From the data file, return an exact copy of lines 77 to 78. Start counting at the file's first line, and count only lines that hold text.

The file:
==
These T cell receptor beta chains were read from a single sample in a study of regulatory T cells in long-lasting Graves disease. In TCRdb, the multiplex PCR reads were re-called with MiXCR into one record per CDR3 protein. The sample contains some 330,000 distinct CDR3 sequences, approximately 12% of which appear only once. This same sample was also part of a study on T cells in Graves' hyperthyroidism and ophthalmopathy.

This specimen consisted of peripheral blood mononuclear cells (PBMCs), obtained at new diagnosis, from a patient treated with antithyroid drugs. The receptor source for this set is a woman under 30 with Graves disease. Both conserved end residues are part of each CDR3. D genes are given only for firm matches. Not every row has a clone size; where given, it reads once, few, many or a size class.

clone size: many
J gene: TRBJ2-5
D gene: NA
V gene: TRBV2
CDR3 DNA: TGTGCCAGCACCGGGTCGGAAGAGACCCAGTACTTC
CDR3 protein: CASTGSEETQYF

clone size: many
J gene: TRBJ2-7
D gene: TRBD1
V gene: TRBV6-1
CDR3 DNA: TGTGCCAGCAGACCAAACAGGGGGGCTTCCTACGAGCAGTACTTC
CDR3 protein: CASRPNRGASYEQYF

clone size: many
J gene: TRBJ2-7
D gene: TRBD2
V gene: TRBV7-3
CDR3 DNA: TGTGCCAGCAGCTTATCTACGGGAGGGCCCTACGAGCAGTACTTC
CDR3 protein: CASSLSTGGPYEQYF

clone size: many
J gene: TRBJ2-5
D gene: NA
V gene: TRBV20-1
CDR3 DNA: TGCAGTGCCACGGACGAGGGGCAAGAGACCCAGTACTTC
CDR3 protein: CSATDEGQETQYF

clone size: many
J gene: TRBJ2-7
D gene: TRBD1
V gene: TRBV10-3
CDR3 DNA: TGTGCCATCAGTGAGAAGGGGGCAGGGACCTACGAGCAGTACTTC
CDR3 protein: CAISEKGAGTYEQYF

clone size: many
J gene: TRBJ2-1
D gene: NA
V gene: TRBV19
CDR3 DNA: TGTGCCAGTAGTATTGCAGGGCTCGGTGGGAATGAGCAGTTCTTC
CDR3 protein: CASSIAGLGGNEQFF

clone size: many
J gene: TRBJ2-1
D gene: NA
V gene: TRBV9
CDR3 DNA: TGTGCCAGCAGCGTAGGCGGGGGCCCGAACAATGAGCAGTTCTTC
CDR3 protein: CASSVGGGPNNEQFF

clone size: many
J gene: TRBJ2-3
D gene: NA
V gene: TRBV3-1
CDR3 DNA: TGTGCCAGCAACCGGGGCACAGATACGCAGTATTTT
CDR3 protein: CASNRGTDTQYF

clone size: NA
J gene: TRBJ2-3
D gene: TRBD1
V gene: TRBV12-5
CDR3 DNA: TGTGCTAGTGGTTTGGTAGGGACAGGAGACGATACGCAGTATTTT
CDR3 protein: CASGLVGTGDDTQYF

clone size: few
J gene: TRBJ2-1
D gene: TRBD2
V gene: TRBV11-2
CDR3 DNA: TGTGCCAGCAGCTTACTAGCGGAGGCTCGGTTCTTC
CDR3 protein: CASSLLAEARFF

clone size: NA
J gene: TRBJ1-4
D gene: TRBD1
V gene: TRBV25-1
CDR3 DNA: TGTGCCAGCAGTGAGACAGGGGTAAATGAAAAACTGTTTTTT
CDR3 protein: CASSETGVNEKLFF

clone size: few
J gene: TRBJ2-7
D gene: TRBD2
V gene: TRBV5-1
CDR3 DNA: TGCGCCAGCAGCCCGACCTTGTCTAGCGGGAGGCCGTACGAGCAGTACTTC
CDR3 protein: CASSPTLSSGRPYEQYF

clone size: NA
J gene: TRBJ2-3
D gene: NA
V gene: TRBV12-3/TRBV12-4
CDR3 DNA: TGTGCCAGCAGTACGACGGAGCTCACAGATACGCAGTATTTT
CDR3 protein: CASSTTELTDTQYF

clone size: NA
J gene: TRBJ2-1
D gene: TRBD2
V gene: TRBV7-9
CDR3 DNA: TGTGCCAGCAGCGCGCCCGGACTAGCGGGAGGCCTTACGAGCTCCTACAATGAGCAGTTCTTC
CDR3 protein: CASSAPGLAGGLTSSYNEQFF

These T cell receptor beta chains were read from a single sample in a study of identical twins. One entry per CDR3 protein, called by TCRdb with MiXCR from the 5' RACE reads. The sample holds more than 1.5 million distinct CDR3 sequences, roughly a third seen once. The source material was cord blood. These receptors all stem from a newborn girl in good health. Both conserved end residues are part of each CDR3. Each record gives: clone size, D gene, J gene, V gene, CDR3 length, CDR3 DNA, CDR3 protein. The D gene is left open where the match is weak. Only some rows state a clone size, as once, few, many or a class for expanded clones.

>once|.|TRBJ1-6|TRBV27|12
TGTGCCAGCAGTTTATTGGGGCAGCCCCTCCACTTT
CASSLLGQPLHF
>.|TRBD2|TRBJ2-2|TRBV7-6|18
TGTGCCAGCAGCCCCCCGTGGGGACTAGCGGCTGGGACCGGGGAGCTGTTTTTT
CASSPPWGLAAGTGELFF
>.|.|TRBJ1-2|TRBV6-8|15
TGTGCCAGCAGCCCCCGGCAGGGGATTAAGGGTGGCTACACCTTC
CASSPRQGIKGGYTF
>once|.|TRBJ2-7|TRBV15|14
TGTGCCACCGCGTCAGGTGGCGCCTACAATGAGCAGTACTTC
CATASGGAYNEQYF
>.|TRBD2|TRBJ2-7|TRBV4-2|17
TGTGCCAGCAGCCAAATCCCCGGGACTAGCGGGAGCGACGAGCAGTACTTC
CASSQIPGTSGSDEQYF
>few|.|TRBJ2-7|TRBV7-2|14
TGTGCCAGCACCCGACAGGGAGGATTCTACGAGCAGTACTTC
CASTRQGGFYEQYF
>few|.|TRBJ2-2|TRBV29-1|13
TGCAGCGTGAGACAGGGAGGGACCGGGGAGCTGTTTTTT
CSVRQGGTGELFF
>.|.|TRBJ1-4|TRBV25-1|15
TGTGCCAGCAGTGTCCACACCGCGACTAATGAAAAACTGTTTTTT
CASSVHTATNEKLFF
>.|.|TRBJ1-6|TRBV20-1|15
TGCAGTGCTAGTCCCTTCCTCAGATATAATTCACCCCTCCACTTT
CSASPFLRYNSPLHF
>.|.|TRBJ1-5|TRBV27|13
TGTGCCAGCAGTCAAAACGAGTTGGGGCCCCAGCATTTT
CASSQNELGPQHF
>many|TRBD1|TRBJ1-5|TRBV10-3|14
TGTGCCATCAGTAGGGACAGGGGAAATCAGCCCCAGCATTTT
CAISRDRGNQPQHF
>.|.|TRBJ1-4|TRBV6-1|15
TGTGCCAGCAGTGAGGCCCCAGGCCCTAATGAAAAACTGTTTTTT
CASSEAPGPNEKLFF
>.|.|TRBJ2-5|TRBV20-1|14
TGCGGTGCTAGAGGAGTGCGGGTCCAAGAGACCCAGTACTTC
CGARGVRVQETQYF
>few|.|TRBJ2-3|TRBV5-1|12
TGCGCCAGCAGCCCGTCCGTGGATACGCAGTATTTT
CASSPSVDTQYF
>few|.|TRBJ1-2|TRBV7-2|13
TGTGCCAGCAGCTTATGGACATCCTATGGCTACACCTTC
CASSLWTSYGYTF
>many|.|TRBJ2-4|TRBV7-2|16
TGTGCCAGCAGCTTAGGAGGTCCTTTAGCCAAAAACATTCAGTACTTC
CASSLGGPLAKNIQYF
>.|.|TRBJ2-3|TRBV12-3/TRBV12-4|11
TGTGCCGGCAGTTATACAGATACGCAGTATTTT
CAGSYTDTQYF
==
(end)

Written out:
D gene: NA
V gene: TRBV12-3/TRBV12-4